endothelial function and inhibit angiogenesis and cell
proliferation activities. Studies on different medicinal
plants have also shown the antioxidant properties which
are rich in phenolic compounds. Tannins are known to
possess anthelmintic activity, neuroprotective functions
capable of reversing 6-hydroxydopamine-induced
toxicity.22 Glycosides (Phenylethanoid) are known to
possess wide array of pharmacological activities including
antibacterial, anti-tumor, antiviral, anti-inflammatory,
immunomodulatory and tyrosinase inhibitory actions.23
Saraca asoca (Ashoka): A Review. P. Pradhan, L. Joseph1, V.
Gupta1, R. Chulet, H. Arya, R. Verma, A. Bajpai. Journal of
Chemical and Pharmaceutical Research, 1(1):2009, 62-71.
Ajayi I. A., Ajibade O. and Oderinde R. A. Preliminary
Phytochemical Analysis of some Plant Seeds. Res.J.Chem.S, 1(3):
2011; 58-62.
4. Pharmacopoeia of India. 2001.
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M Ali. Pharmacognosy, CBS Publishers & Distributors, New Delhi.
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VD Rastogi. Pharmacognosy & Phytochemistry, Career Publication,
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Jain SK. Medicinal Plants.1st Edition, National Book Trust, New
Delhi, India, 1968.
11. Balunas MJ, Kinghorn AD. Drug discovery from medicinal plants.
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12. Harbone Jb. Phytochemical Methods. Edn 3. Chapman and Hall,
London.Pp 1998; 117-119.
13. Fransworth, N.R. Biological and Phytochemical Screening of Plants,
Journal of Pharmaceutical Science, 55:1996; 225-227.
In our preliminary phytochemical screening, we found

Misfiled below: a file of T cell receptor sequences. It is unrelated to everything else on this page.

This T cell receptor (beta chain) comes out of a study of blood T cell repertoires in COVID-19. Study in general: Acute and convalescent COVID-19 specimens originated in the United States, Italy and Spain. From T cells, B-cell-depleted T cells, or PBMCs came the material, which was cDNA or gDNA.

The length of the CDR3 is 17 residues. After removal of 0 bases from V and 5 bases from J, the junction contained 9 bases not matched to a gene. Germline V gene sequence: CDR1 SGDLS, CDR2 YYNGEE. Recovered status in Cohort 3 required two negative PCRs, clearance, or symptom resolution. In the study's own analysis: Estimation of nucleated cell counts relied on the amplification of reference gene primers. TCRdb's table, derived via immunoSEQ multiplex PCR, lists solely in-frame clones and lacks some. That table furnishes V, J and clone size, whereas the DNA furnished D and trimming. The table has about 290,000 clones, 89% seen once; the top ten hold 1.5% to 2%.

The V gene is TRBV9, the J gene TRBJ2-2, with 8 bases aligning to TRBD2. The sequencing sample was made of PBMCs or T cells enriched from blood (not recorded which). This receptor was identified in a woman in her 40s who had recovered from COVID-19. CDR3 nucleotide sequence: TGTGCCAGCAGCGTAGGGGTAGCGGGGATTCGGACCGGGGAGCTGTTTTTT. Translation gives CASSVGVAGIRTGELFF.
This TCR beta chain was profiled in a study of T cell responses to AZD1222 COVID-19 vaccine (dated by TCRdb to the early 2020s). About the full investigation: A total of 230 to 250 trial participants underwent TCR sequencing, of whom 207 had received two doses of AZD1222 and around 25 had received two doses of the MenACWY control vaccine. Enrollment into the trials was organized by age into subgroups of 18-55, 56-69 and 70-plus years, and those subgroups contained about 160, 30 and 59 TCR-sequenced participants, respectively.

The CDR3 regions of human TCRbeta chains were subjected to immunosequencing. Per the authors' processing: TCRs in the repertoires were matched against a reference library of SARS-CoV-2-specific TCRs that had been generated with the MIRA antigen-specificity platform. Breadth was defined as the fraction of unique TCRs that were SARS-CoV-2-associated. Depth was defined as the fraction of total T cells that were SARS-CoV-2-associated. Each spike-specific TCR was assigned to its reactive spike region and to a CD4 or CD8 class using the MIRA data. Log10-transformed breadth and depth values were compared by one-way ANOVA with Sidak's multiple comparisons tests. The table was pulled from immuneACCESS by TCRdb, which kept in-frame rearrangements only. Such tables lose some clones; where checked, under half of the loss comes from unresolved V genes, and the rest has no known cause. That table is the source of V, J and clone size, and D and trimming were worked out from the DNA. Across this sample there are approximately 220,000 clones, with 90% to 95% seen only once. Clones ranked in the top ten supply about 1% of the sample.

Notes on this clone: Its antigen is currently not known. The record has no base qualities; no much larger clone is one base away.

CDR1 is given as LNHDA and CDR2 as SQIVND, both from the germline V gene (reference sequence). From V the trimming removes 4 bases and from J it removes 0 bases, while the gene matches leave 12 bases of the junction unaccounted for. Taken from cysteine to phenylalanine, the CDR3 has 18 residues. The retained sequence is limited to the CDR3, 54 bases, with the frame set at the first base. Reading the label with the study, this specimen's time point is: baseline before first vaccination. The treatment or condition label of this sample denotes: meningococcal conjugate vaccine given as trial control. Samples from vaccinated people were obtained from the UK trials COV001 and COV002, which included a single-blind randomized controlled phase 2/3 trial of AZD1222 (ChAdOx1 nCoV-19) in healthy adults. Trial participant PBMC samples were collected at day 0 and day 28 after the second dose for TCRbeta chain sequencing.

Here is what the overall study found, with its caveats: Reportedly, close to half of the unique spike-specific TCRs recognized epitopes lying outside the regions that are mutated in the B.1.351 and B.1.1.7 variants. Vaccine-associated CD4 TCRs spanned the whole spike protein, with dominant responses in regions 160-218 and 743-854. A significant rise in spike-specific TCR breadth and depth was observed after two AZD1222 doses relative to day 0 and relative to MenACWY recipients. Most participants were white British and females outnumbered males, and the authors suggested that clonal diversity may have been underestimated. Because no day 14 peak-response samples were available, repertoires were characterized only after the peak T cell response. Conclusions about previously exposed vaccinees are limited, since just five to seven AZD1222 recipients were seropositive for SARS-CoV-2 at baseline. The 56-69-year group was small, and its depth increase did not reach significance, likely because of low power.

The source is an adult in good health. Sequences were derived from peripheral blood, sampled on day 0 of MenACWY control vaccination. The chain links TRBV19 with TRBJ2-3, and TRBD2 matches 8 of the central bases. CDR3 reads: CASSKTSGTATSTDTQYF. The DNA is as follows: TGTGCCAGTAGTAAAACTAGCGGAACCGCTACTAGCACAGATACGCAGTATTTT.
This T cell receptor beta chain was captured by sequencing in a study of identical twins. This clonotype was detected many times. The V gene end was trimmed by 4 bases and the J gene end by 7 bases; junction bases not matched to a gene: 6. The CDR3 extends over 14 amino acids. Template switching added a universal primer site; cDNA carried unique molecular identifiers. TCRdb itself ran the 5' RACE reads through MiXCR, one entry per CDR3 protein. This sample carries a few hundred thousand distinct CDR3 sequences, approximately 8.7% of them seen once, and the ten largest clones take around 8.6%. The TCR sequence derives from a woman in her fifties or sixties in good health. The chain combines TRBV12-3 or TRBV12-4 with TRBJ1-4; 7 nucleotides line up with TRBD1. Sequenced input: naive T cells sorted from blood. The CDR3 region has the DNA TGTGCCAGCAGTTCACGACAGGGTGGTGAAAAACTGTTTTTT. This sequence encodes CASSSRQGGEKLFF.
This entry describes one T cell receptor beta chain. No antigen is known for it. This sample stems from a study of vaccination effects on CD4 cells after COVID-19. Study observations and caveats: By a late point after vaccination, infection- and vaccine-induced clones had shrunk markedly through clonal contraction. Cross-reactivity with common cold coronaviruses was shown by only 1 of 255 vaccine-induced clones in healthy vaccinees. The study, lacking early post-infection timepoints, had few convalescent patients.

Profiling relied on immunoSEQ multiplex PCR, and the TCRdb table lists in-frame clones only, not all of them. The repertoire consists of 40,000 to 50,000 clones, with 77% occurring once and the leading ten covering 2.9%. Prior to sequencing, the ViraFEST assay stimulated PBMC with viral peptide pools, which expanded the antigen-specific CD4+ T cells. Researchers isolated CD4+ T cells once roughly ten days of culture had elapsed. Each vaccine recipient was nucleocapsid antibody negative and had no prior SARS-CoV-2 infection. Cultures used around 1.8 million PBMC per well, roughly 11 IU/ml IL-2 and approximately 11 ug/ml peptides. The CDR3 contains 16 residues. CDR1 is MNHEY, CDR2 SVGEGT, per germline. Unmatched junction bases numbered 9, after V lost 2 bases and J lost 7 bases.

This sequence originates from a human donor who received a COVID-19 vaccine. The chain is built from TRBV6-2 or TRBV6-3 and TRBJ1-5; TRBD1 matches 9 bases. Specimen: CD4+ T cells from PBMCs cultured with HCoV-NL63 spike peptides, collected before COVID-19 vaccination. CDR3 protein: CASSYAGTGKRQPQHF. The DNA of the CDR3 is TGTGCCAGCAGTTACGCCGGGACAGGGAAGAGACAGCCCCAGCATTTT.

that the Saraca asoca bark extract posses Phytosterols,
Triterpenoids, Carbohydrate, Glycosides, Flavonoids,
Phenolic compound and Tannins. This suggests that, the
Saraca asoca bark extract may possess Antiinflammatory, analgesic, anti-diarrhoeal, anti-microbial,
antioxidant, immunomodulatory, anthelmintic, antitumour, hepatoprotective and immunomodulatory
However further research is required to study its
comprehensive analysis including quantitative / semi
quantitative test, characterize its chemical structure and
to assess its biological activities.
Acknowledgement: The authors are grateful to Dr. S.N.
Rao, Senior Professor & Head, Dept of Pharmacology and
Yenepoya University, Mangalore for providing the
support to conduct this experimental research.
Vinod.D, Rangari. Pharmacognosy and Phytochemistry, Part-1, Edn
1, Carrier Publication, Nasik, 2002; 132.
15. Awad AB, Toczek J, Fink CS. Phytosterols decrease prostaglandin
release in cultured macrophages. Prostaglandins Leukot Essent
Fatty Acids, 70(6):2004; 511-520.
16. Navarro A, De las Heras B, Villar A. Anti-inflammatory and
immunomodulating Properties of a sterol fraction from Sideritis
foetens Clem. Biol PhaBull, 24(5):2001; 470-473.
17. Havsteen BH. The biochemistry and medical significance of the
flavonoids. Pharmacol Ther. 96(2-3):2002; 67-202.
Von Holtz RL, Fink CS, Awad AB. beta-Sitosterol activates the
sphingomyelin cycle and induces apoptosis in LNCaP human
prostate cancer cells. Nutr Cancer. 32(1):1998; 812.
19. Awad AB, Roy R, Fink CS. Beta-sitosterol, a plant sterol, induces
apoptosis and Activates key caspases in MDA-MB-231 human
breast cancer cells. Oncol Rep. 10(2):2003; 497-500.
Choi YH, Kong KR, Kim YA, et al. Induction of Bax and activation of
caspases duringbeta-sitosterol-mediated apoptosis in human colon
cancer cells. Int J Oncol. 23(6):2003; 1657- 1662.
21. Yadav RNS, Munin Agarwala. Phytochemical analysis of some
medicinal plants. Journal of Phytology. 3(12): 2011; 10-14.
22. H.P.S. Makkar, T. Norvsambuu, S. Lkhagvatseren, K. Becker. Plant
Secondary Metabolites in some Medicinal Plants of Mongolia Used
for Enhancing Animal Health and Production. Tropicultura.
27(3):2009; 159-167.
23. Fu G, Pang H, Wong YH. Naturally occurring phenylethanoid
glycosides: potential leads for new therapeutics. Curr Med Chem.
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International Journal of Pharmaceutical Sciences Review and Research
Available online at